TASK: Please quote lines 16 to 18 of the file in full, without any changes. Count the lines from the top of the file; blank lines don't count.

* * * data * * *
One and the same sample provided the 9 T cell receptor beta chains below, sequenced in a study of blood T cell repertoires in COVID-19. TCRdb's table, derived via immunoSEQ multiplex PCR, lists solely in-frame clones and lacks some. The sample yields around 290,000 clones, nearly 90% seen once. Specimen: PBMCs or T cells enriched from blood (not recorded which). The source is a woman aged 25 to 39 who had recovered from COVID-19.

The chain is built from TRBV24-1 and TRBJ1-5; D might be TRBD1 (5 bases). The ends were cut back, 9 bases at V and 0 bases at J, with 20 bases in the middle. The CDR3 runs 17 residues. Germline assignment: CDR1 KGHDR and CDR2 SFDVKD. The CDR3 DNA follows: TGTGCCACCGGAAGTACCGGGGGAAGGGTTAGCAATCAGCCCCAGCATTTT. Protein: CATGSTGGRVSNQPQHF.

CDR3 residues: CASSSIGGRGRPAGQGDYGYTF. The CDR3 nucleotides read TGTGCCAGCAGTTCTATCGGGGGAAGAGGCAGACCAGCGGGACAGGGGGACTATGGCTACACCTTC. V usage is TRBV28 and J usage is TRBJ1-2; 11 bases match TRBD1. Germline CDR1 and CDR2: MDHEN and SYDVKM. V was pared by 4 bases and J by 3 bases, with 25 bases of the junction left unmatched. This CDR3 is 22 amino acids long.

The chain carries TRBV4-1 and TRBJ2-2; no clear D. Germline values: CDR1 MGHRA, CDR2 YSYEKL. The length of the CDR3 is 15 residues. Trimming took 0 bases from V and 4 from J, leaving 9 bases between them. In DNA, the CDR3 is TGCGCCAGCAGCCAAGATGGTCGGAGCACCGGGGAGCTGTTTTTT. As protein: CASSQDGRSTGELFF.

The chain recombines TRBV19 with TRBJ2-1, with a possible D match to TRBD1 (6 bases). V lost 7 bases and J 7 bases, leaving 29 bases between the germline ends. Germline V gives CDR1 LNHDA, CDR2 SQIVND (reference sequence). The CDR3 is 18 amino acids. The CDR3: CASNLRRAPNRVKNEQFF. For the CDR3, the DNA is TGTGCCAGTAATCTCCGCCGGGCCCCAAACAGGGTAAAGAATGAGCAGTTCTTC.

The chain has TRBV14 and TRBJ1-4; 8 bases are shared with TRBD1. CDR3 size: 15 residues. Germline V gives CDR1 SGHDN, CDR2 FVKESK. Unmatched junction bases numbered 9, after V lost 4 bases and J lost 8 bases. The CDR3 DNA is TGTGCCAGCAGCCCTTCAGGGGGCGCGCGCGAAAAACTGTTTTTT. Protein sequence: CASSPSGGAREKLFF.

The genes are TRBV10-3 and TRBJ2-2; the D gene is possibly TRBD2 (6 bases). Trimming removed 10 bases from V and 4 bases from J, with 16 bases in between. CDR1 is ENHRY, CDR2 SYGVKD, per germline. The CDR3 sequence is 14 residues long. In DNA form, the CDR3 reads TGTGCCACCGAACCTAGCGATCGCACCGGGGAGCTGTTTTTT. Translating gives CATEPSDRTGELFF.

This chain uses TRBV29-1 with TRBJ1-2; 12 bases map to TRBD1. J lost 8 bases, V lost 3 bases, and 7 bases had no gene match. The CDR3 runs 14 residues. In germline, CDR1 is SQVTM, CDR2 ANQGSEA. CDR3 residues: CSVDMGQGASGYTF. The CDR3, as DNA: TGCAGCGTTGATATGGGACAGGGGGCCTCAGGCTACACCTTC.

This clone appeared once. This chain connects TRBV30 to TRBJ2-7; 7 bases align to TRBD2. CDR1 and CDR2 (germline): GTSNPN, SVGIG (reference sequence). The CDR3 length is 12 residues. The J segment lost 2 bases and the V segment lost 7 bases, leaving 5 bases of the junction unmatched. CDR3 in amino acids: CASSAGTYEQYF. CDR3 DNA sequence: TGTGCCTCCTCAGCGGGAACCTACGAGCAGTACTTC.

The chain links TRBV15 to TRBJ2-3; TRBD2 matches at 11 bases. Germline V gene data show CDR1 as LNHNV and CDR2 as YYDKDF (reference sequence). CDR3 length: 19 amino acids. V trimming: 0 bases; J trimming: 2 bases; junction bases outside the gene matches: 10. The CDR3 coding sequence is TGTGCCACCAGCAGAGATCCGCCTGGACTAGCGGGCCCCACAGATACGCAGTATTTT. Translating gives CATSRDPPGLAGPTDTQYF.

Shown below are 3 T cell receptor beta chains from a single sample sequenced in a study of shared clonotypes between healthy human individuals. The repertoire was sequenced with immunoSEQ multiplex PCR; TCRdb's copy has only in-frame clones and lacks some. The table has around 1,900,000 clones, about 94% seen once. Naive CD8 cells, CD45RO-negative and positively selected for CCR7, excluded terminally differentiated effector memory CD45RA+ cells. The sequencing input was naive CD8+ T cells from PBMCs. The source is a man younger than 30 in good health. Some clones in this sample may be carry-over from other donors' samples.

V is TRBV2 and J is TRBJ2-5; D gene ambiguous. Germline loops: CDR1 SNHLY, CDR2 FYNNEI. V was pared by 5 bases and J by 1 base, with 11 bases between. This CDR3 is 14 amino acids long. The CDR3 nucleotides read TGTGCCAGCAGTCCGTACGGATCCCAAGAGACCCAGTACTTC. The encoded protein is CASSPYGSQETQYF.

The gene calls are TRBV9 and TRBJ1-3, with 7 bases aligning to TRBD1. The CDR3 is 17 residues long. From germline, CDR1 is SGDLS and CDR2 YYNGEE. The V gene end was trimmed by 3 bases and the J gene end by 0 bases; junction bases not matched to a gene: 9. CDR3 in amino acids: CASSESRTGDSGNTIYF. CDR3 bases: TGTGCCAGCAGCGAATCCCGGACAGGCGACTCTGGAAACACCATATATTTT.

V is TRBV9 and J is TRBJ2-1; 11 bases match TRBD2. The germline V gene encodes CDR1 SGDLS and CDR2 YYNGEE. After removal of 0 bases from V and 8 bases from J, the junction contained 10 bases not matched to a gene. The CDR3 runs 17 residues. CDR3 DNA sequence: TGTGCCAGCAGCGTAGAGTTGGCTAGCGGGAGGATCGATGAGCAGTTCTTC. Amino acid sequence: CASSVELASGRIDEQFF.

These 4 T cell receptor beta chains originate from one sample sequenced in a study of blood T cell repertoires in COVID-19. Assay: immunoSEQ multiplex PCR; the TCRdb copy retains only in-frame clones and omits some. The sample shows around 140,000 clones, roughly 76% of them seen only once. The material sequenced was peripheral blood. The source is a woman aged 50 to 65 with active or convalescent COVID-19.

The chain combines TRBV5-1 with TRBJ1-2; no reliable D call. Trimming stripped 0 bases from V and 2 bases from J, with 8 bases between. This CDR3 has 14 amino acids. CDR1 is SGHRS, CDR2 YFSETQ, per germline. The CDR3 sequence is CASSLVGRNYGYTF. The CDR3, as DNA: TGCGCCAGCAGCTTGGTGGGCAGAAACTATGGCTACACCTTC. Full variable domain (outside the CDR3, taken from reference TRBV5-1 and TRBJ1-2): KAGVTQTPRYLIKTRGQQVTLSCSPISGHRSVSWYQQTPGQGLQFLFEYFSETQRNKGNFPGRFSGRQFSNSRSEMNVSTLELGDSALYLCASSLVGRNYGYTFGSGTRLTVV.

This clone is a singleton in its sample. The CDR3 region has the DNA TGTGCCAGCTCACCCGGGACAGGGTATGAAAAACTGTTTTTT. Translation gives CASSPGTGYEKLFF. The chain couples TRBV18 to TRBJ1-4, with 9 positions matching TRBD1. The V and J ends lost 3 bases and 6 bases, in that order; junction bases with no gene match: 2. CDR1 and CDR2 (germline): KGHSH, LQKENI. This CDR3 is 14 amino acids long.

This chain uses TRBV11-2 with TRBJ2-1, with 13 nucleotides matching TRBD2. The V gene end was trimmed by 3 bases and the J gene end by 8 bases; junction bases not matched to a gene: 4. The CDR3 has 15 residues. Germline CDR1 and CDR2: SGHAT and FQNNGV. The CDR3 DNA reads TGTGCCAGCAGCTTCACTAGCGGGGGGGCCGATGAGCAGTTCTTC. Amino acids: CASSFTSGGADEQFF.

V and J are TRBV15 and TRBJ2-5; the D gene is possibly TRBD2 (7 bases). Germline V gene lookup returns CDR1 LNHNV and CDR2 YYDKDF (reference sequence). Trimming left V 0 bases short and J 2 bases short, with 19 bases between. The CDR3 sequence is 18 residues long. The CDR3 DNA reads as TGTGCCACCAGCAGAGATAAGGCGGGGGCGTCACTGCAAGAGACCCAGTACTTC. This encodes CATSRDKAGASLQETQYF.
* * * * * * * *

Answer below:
The chain combines TRBV5-1 with TRBJ1-2; no reliable D call. Trimming stripped 0 bases from V and 2 bases from J, with 8 bases between. This CDR3 has 14 amino acids. CDR1 is SGHRS, CDR2 YFSETQ, per germline. The CDR3 sequence is CASSLVGRNYGYTF. The CDR3, as DNA: TGCGCCAGCAGCTTGGTGGGCAGAAACTATGGCTACACCTTC. Full variable domain (outside the CDR3, taken from reference TRBV5-1 and TRBJ1-2): KAGVTQTPRYLIKTRGQQVTLSCSPISGHRSVSWYQQTPGQGLQFLFEYFSETQRNKGNFPGRFSGRQFSNSRSEMNVSTLELGDSALYLCASSLVGRNYGYTFGSGTRLTVV.

This clone is a singleton in its sample. The CDR3 region has the DNA TGTGCCAGCTCACCCGGGACAGGGTATGAAAAACTGTTTTTT. Translation gives CASSPGTGYEKLFF. The chain couples TRBV18 to TRBJ1-4, with 9 positions matching TRBD1. The V and J ends lost 3 bases and 6 bases, in that order; junction bases with no gene match: 2. CDR1 and CDR2 (germline): KGHSH, LQKENI. This CDR3 is 14 amino acids long.

This chain uses TRBV11-2 with TRBJ2-1, with 13 nucleotides matching TRBD2. The V gene end was trimmed by 3 bases and the J gene end by 8 bases; junction bases not matched to a gene: 4. The CDR3 has 15 residues. Germline CDR1 and CDR2: SGHAT and FQNNGV. The CDR3 DNA reads TGTGCCAGCAGCTTCACTAGCGGGGGGGCCGATGAGCAGTTCTTC. Amino acids: CASSFTSGGADEQFF.